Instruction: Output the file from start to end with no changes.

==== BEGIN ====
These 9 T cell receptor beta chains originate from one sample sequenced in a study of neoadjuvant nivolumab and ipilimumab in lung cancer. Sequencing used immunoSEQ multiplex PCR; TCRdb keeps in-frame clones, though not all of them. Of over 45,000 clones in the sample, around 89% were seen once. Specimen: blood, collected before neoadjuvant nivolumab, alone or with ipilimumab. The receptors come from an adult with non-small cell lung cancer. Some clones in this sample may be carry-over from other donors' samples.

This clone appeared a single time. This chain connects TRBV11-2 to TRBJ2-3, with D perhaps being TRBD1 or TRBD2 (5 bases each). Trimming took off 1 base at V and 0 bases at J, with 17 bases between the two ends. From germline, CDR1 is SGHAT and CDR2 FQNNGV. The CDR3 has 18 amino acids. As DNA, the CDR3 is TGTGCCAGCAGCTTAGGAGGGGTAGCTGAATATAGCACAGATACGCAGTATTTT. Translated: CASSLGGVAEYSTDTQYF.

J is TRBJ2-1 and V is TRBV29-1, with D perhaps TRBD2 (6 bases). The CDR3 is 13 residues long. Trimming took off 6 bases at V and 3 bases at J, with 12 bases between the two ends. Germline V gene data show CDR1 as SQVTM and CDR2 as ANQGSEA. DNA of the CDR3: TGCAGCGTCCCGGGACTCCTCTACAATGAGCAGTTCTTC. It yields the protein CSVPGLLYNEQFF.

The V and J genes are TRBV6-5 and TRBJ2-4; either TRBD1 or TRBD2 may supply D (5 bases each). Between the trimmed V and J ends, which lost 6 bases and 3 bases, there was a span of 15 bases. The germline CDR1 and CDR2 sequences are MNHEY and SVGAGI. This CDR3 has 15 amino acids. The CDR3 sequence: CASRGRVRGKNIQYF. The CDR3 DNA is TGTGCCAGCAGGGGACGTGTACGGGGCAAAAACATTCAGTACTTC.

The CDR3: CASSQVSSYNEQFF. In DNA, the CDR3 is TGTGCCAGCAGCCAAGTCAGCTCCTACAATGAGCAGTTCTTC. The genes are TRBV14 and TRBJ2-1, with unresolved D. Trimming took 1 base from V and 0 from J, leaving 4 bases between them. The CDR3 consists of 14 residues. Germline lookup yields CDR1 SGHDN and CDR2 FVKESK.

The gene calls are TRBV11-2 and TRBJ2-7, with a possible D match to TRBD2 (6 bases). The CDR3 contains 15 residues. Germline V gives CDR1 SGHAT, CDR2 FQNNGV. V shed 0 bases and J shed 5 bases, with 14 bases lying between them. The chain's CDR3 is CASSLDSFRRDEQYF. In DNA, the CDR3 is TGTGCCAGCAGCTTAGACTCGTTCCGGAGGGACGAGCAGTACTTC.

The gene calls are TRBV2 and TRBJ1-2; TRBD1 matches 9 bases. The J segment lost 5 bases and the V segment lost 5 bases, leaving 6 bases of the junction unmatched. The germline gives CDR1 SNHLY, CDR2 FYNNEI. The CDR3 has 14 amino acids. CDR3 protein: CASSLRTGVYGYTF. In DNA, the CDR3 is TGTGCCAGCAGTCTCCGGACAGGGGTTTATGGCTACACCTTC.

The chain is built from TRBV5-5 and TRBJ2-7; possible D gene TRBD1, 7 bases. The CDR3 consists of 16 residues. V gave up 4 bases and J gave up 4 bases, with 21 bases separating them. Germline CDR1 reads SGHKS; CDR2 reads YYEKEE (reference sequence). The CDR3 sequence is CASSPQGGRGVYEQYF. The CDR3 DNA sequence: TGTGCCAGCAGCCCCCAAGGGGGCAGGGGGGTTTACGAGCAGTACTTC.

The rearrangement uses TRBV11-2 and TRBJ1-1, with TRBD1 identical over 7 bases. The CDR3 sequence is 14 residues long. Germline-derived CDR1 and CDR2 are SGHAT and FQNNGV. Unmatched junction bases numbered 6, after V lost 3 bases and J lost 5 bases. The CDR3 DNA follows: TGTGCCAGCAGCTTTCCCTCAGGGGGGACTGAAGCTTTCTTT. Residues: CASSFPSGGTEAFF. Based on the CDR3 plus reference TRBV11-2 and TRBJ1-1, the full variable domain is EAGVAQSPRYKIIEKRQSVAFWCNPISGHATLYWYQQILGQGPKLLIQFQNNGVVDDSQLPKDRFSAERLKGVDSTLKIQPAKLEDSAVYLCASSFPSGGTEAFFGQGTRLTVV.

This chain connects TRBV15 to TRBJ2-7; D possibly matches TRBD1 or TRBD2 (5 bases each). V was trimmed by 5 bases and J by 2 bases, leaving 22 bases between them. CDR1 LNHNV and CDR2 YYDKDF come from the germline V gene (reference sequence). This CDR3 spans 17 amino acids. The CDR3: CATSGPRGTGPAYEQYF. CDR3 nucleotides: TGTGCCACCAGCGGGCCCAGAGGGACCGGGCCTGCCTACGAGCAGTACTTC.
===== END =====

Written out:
These 9 T cell receptor beta chains originate from one sample sequenced in a study of neoadjuvant nivolumab and ipilimumab in lung cancer. Sequencing used immunoSEQ multiplex PCR; TCRdb keeps in-frame clones, though not all of them. Of over 45,000 clones in the sample, around 89% were seen once. Specimen: blood, collected before neoadjuvant nivolumab, alone or with ipilimumab. The receptors come from an adult with non-small cell lung cancer. Some clones in this sample may be carry-over from other donors' samples.

This clone appeared a single time. This chain connects TRBV11-2 to TRBJ2-3, with D perhaps being TRBD1 or TRBD2 (5 bases each). Trimming took off 1 base at V and 0 bases at J, with 17 bases between the two ends. From germline, CDR1 is SGHAT and CDR2 FQNNGV. The CDR3 has 18 amino acids. As DNA, the CDR3 is TGTGCCAGCAGCTTAGGAGGGGTAGCTGAATATAGCACAGATACGCAGTATTTT. Translated: CASSLGGVAEYSTDTQYF.

J is TRBJ2-1 and V is TRBV29-1, with D perhaps TRBD2 (6 bases). The CDR3 is 13 residues long. Trimming took off 6 bases at V and 3 bases at J, with 12 bases between the two ends. Germline V gene data show CDR1 as SQVTM and CDR2 as ANQGSEA. DNA of the CDR3: TGCAGCGTCCCGGGACTCCTCTACAATGAGCAGTTCTTC. It yields the protein CSVPGLLYNEQFF.

The V and J genes are TRBV6-5 and TRBJ2-4; either TRBD1 or TRBD2 may supply D (5 bases each). Between the trimmed V and J ends, which lost 6 bases and 3 bases, there was a span of 15 bases. The germline CDR1 and CDR2 sequences are MNHEY and SVGAGI. This CDR3 has 15 amino acids. The CDR3 sequence: CASRGRVRGKNIQYF. The CDR3 DNA is TGTGCCAGCAGGGGACGTGTACGGGGCAAAAACATTCAGTACTTC.

The CDR3: CASSQVSSYNEQFF. In DNA, the CDR3 is TGTGCCAGCAGCCAAGTCAGCTCCTACAATGAGCAGTTCTTC. The genes are TRBV14 and TRBJ2-1, with unresolved D. Trimming took 1 base from V and 0 from J, leaving 4 bases between them. The CDR3 consists of 14 residues. Germline lookup yields CDR1 SGHDN and CDR2 FVKESK.

The gene calls are TRBV11-2 and TRBJ2-7, with a possible D match to TRBD2 (6 bases). The CDR3 contains 15 residues. Germline V gives CDR1 SGHAT, CDR2 FQNNGV. V shed 0 bases and J shed 5 bases, with 14 bases lying between them. The chain's CDR3 is CASSLDSFRRDEQYF. In DNA, the CDR3 is TGTGCCAGCAGCTTAGACTCGTTCCGGAGGGACGAGCAGTACTTC.

The gene calls are TRBV2 and TRBJ1-2; TRBD1 matches 9 bases. The J segment lost 5 bases and the V segment lost 5 bases, leaving 6 bases of the junction unmatched. The germline gives CDR1 SNHLY, CDR2 FYNNEI. The CDR3 has 14 amino acids. CDR3 protein: CASSLRTGVYGYTF. In DNA, the CDR3 is TGTGCCAGCAGTCTCCGGACAGGGGTTTATGGCTACACCTTC.

The chain is built from TRBV5-5 and TRBJ2-7; possible D gene TRBD1, 7 bases. The CDR3 consists of 16 residues. V gave up 4 bases and J gave up 4 bases, with 21 bases separating them. Germline CDR1 reads SGHKS; CDR2 reads YYEKEE (reference sequence). The CDR3 sequence is CASSPQGGRGVYEQYF. The CDR3 DNA sequence: TGTGCCAGCAGCCCCCAAGGGGGCAGGGGGGTTTACGAGCAGTACTTC.

The rearrangement uses TRBV11-2 and TRBJ1-1, with TRBD1 identical over 7 bases. The CDR3 sequence is 14 residues long. Germline-derived CDR1 and CDR2 are SGHAT and FQNNGV. Unmatched junction bases numbered 6, after V lost 3 bases and J lost 5 bases. The CDR3 DNA follows: TGTGCCAGCAGCTTTCCCTCAGGGGGGACTGAAGCTTTCTTT. Residues: CASSFPSGGTEAFF. Based on the CDR3 plus reference TRBV11-2 and TRBJ1-1, the full variable domain is EAGVAQSPRYKIIEKRQSVAFWCNPISGHATLYWYQQILGQGPKLLIQFQNNGVVDDSQLPKDRFSAERLKGVDSTLKIQPAKLEDSAVYLCASSFPSGGTEAFFGQGTRLTVV.

This chain connects TRBV15 to TRBJ2-7; D possibly matches TRBD1 or TRBD2 (5 bases each). V was trimmed by 5 bases and J by 2 bases, leaving 22 bases between them. CDR1 LNHNV and CDR2 YYDKDF come from the germline V gene (reference sequence). This CDR3 spans 17 amino acids. The CDR3: CATSGPRGTGPAYEQYF. CDR3 nucleotides: TGTGCCACCAGCGGGCCCAGAGGGACCGGGCCTGCCTACGAGCAGTACTTC.